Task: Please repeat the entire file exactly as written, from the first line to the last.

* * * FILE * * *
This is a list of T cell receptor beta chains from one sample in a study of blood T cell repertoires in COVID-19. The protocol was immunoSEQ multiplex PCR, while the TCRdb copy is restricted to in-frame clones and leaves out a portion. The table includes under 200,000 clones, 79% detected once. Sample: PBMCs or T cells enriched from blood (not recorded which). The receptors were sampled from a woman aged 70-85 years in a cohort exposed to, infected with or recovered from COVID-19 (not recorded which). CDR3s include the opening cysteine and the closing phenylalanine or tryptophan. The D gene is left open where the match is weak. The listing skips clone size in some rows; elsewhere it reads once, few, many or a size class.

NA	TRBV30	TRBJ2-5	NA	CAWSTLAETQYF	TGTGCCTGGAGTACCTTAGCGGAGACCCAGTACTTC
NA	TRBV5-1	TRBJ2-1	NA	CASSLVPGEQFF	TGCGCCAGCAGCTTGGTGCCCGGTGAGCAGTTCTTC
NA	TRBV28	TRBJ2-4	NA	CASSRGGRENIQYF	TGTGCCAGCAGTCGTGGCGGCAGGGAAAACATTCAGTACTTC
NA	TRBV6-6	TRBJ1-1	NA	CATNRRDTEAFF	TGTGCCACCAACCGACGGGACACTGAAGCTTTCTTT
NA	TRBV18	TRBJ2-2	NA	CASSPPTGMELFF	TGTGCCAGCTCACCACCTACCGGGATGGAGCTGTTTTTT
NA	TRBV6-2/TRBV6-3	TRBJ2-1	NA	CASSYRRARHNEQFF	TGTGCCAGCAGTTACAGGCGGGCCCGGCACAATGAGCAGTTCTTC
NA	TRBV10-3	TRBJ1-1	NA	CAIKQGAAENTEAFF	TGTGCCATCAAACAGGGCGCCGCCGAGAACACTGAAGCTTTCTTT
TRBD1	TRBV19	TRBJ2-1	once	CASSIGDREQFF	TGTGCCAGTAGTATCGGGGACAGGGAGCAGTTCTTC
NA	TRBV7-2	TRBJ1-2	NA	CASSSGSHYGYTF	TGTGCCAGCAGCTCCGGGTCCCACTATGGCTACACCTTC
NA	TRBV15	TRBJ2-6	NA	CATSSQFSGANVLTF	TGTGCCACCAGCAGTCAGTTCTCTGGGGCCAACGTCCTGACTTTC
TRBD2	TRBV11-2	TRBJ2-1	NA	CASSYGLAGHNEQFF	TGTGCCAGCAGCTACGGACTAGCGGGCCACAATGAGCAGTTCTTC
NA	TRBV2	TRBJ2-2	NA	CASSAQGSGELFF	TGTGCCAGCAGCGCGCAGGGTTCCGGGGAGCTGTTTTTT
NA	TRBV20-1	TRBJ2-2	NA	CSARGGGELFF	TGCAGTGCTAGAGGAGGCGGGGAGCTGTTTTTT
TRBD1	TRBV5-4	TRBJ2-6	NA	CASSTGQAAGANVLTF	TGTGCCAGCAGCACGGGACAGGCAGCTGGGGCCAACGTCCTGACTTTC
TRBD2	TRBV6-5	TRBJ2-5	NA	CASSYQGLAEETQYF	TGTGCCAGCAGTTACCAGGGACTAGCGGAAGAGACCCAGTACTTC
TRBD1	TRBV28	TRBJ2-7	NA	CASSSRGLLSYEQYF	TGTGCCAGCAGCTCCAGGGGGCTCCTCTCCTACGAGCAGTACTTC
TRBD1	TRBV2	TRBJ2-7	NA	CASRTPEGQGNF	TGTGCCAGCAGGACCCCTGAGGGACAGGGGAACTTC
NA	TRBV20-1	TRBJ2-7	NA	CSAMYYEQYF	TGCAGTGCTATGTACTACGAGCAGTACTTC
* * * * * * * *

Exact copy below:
This is a list of T cell receptor beta chains from one sample in a study of blood T cell repertoires in COVID-19. The protocol was immunoSEQ multiplex PCR, while the TCRdb copy is restricted to in-frame clones and leaves out a portion. The table includes under 200,000 clones, 79% detected once. Sample: PBMCs or T cells enriched from blood (not recorded which). The receptors were sampled from a woman aged 70-85 years in a cohort exposed to, infected with or recovered from COVID-19 (not recorded which). CDR3s include the opening cysteine and the closing phenylalanine or tryptophan. The D gene is left open where the match is weak. The listing skips clone size in some rows; elsewhere it reads once, few, many or a size class.

NA	TRBV30	TRBJ2-5	NA	CAWSTLAETQYF	TGTGCCTGGAGTACCTTAGCGGAGACCCAGTACTTC
NA	TRBV5-1	TRBJ2-1	NA	CASSLVPGEQFF	TGCGCCAGCAGCTTGGTGCCCGGTGAGCAGTTCTTC
NA	TRBV28	TRBJ2-4	NA	CASSRGGRENIQYF	TGTGCCAGCAGTCGTGGCGGCAGGGAAAACATTCAGTACTTC
NA	TRBV6-6	TRBJ1-1	NA	CATNRRDTEAFF	TGTGCCACCAACCGACGGGACACTGAAGCTTTCTTT
NA	TRBV18	TRBJ2-2	NA	CASSPPTGMELFF	TGTGCCAGCTCACCACCTACCGGGATGGAGCTGTTTTTT
NA	TRBV6-2/TRBV6-3	TRBJ2-1	NA	CASSYRRARHNEQFF	TGTGCCAGCAGTTACAGGCGGGCCCGGCACAATGAGCAGTTCTTC
NA	TRBV10-3	TRBJ1-1	NA	CAIKQGAAENTEAFF	TGTGCCATCAAACAGGGCGCCGCCGAGAACACTGAAGCTTTCTTT
TRBD1	TRBV19	TRBJ2-1	once	CASSIGDREQFF	TGTGCCAGTAGTATCGGGGACAGGGAGCAGTTCTTC
NA	TRBV7-2	TRBJ1-2	NA	CASSSGSHYGYTF	TGTGCCAGCAGCTCCGGGTCCCACTATGGCTACACCTTC
NA	TRBV15	TRBJ2-6	NA	CATSSQFSGANVLTF	TGTGCCACCAGCAGTCAGTTCTCTGGGGCCAACGTCCTGACTTTC
TRBD2	TRBV11-2	TRBJ2-1	NA	CASSYGLAGHNEQFF	TGTGCCAGCAGCTACGGACTAGCGGGCCACAATGAGCAGTTCTTC
NA	TRBV2	TRBJ2-2	NA	CASSAQGSGELFF	TGTGCCAGCAGCGCGCAGGGTTCCGGGGAGCTGTTTTTT
NA	TRBV20-1	TRBJ2-2	NA	CSARGGGELFF	TGCAGTGCTAGAGGAGGCGGGGAGCTGTTTTTT
TRBD1	TRBV5-4	TRBJ2-6	NA	CASSTGQAAGANVLTF	TGTGCCAGCAGCACGGGACAGGCAGCTGGGGCCAACGTCCTGACTTTC
TRBD2	TRBV6-5	TRBJ2-5	NA	CASSYQGLAEETQYF	TGTGCCAGCAGTTACCAGGGACTAGCGGAAGAGACCCAGTACTTC
TRBD1	TRBV28	TRBJ2-7	NA	CASSSRGLLSYEQYF	TGTGCCAGCAGCTCCAGGGGGCTCCTCTCCTACGAGCAGTACTTC
TRBD1	TRBV2	TRBJ2-7	NA	CASRTPEGQGNF	TGTGCCAGCAGGACCCCTGAGGGACAGGGGAACTTC
NA	TRBV20-1	TRBJ2-7	NA	CSAMYYEQYF	TGCAGTGCTATGTACTACGAGCAGTACTTC